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Home / Publications / Research / Economic Brief / 2021

Economic Brief
January 2021, No. 21-01

High-Frequency Indexes Excel in Times of Extreme
Article by: Matthew Murphy

In rapidly evolving crises, such as the COVID-19 pandemic, indexes of nancial
conditions based on high-frequency data give policymakers more timely
information than better-known monthly or quarterly indicators. This Economic
Brief discusses four high-frequency (daily or weekly) indexes that have become
much more important in the past nine months.
The arrival of COVID-19 plunged the U.S. economy into a period of great uncertainty. As the
virus spread, government o cials struggled to nd appropriate social and economic policy
responses, while nancial conditions seemed to change overnight. Many of the established,
well-known indicators used to gauge economic conditions — such as unemployment, retail
sales and GDP — were unable to keep up. The data driving these indicators, usually lagging
one or more periods behind real time, were becoming stale even before their release.
In such rapidly evolving and uncertain times, higher-frequency data series are particularly
helpful to more accurately assess economic conditions.1 One key to understanding the
evolution of general economic conditions is assessing the level of tension in the nancial
sector. Since nancial conditions in uence borrowing terms for businesses and households,
they have a noticeable e ect on economic conditions. Table 1 provides an overview of four
high-frequency indexes that attempt to measure such nancial conditions.2


Constructing Financial Conditions Indexes
In general, a nancial conditions index (FCI) is a composite of variables designed to provide
a comprehensive indicator of nancial system tension. The number of individual variables
used can range from fewer than 10 to more than 100. Typically, economists construct an
FCI as a weighted sum of variables. The results presented by indexes constructed using this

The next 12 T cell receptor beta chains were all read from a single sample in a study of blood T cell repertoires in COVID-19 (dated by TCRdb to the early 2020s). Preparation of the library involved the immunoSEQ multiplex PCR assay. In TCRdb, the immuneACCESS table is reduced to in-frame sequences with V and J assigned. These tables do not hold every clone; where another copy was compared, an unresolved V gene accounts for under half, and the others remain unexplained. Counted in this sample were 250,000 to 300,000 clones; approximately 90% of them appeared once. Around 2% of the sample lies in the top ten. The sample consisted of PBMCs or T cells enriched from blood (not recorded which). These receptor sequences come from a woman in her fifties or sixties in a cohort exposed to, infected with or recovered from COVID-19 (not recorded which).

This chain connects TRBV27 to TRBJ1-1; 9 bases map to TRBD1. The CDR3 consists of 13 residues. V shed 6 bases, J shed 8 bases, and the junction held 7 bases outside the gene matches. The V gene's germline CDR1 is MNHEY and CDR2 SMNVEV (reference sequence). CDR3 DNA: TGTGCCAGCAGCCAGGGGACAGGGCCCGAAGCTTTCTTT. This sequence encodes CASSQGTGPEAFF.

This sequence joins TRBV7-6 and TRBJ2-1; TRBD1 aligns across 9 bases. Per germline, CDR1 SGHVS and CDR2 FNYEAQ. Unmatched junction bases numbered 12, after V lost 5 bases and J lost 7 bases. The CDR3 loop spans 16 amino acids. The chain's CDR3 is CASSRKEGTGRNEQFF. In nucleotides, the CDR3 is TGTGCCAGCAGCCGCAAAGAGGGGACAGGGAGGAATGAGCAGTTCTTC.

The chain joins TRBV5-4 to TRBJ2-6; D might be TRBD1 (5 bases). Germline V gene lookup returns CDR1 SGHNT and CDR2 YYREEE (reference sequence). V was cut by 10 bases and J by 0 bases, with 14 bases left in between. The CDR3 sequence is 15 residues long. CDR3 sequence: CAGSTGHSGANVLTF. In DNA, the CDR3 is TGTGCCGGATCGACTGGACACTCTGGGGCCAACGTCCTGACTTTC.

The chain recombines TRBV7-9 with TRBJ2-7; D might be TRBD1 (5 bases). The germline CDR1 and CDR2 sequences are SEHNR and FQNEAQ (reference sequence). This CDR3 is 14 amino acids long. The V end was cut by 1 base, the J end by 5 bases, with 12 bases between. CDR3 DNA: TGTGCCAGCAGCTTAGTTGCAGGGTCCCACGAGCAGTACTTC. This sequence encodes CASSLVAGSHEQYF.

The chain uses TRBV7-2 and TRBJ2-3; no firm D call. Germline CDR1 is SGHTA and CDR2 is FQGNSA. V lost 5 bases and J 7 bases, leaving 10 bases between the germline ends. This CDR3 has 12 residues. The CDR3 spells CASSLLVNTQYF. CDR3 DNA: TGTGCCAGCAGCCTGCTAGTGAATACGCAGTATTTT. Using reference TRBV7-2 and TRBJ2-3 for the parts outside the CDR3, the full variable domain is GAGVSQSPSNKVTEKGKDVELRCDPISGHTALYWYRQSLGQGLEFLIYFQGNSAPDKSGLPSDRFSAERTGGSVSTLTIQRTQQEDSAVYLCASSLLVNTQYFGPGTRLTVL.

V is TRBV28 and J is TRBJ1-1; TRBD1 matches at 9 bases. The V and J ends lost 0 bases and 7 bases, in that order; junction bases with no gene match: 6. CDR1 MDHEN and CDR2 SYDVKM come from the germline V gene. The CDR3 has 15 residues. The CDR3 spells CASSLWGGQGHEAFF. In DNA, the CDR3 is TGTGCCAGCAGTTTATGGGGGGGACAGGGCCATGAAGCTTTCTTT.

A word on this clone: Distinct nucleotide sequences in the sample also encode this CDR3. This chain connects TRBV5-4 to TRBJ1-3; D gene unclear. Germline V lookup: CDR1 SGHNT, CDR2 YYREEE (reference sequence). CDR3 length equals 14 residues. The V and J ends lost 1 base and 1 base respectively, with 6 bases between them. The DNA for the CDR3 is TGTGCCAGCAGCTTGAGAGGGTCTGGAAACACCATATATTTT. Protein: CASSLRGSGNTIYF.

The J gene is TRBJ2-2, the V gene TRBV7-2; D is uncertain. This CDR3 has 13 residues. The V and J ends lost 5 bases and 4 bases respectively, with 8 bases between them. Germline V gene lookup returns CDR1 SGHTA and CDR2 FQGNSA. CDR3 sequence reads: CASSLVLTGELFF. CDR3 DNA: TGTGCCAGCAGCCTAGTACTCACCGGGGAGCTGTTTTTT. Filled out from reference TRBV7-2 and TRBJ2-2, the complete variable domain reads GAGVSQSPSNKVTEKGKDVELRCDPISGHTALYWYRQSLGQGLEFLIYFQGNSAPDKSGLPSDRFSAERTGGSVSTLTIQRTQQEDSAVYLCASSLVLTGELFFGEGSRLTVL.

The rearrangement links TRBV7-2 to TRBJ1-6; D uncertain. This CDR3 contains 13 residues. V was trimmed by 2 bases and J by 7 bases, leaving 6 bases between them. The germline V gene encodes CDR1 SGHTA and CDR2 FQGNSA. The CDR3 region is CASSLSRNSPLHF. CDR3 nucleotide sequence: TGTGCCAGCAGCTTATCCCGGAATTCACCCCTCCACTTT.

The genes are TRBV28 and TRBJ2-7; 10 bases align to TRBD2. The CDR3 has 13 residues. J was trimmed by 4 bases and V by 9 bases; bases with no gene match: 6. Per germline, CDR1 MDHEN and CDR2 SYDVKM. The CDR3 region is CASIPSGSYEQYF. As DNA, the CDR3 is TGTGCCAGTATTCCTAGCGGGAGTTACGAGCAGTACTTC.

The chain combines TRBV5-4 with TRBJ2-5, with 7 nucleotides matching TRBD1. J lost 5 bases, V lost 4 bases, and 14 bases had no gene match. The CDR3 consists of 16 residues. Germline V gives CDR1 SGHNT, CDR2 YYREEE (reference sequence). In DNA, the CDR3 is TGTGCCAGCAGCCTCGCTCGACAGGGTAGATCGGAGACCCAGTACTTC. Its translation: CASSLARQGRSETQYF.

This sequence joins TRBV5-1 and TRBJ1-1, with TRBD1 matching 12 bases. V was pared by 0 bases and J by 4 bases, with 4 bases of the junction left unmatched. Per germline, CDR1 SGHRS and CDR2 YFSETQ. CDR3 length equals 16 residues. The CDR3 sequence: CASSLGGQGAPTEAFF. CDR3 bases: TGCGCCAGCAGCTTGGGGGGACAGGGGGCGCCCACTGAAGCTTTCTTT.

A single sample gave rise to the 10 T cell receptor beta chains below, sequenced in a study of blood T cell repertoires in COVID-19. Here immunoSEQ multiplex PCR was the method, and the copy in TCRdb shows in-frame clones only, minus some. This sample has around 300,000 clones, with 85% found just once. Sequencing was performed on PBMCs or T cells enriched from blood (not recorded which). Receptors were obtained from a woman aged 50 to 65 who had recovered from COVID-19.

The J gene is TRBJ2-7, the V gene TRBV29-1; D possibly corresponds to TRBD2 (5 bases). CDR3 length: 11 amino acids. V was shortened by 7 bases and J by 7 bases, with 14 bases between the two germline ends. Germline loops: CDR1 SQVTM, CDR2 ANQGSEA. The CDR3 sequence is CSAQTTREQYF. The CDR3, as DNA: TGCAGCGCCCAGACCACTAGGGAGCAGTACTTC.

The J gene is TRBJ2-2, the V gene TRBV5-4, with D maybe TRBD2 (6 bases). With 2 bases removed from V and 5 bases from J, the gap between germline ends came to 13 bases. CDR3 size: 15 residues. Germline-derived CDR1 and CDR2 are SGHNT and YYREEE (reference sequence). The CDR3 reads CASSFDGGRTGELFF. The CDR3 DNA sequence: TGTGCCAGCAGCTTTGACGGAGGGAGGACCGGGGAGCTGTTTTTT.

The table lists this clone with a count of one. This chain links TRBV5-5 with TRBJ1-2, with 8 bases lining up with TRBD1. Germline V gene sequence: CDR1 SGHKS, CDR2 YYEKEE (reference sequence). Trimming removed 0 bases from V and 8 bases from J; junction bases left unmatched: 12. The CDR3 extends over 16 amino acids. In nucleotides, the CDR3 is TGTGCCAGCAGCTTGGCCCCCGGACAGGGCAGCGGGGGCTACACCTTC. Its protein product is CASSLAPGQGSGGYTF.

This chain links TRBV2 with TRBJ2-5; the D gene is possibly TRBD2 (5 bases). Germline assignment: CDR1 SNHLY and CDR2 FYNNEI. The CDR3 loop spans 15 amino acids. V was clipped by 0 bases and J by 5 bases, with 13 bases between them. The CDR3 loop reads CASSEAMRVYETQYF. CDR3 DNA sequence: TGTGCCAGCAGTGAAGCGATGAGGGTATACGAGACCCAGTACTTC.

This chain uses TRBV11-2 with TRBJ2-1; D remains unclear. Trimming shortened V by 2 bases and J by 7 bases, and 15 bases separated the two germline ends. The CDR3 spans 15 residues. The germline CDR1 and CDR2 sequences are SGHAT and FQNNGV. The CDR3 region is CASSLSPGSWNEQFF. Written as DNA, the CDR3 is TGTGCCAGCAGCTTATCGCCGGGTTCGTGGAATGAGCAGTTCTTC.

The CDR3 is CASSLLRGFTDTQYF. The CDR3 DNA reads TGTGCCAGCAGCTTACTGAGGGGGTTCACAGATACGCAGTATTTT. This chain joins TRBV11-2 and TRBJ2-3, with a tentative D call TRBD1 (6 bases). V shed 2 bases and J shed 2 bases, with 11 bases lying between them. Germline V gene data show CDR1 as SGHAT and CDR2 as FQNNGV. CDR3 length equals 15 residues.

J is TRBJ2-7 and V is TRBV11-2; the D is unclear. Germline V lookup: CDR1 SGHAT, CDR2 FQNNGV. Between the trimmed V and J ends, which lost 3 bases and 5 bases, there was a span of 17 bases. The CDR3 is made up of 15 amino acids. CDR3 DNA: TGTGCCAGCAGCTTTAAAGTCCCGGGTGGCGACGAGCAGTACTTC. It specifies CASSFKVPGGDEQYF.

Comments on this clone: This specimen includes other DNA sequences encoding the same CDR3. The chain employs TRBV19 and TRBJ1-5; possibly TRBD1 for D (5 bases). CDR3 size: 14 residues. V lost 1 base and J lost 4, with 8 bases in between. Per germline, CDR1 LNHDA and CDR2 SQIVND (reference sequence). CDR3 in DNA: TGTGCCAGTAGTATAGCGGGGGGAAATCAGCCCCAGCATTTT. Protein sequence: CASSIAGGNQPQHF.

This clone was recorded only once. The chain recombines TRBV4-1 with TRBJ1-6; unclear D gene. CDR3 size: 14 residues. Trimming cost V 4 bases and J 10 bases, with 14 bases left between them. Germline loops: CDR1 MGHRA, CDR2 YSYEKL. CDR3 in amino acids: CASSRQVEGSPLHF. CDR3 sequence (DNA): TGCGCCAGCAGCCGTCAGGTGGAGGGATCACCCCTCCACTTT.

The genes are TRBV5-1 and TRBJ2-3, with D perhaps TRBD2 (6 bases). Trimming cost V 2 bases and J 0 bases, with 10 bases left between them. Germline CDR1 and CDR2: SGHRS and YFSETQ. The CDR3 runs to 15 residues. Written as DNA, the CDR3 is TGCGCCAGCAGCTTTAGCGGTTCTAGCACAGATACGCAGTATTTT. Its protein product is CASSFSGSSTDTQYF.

methodology hinge on the speci c weights given to each index component. The weight
given to a component can be thought of as its importance when it comes to describing
nancial conditions.
In an equally weighted index, each component has the same in uence on the index value,
implying that each component has equal in uence on overall nancial conditions. The
Bloomberg index (BUSFCI) is an example of an equally weighted index. In an unequally
weighted index, the weight given to each component can be computed using a structural or
statistical model. When using a structural model, the general interpretation for the weight
given to a component is the magnitude of the e ect, relative to the other variables, a
standard change in the variable would have on GDP or some other macroeconomic
measure. The Goldman Sachs index (GSFCI), which uses a structural model to calculate
weights, is a good example of how macro models can generate unequal weighting. Just two
variables in the GSFCI — the corporate credit spread and the long-term risk-free bond rate
— comprise 85 percent of the total index.
Component weights calculated using statistical models are commonly derived by factor
models. Factor models, also called dimension reduction models, are a class of statistical
models that condense a large number of variables into a few highly informative
components while maintaining the variation found within the initial dataset. Typically, this is
accomplished by extracting one or more common components from the original variables.
These common components represent the largest shared sources of variation among the
variables. The common components are then used as weights to construct the new dataset.
When constructing an index, only the most informative common component is extracted

and used to generate the new variable, the index itself in this case. The component weight
typically represents the change to the index — measured in standard deviations — that a
one standard deviation change in the component generates. The St. Louis Fed index
(STLFSI) and Chicago Fed index (NFCI) are examples of indexes constructed using factor

Interpreting FCIs
A common way to consider nancial conditions is to look at how "tight" nancial markets
are. In general, tighter nancial markets are de ned as having higher interest rates, while
the converse is true for accommodative nancial markets. For most FCIs, and for all of them
(except the BUSFCI) discussed here, a value greater than the baseline value indicates tighter
nancial conditions, and a value less than the baseline indicates more accommodative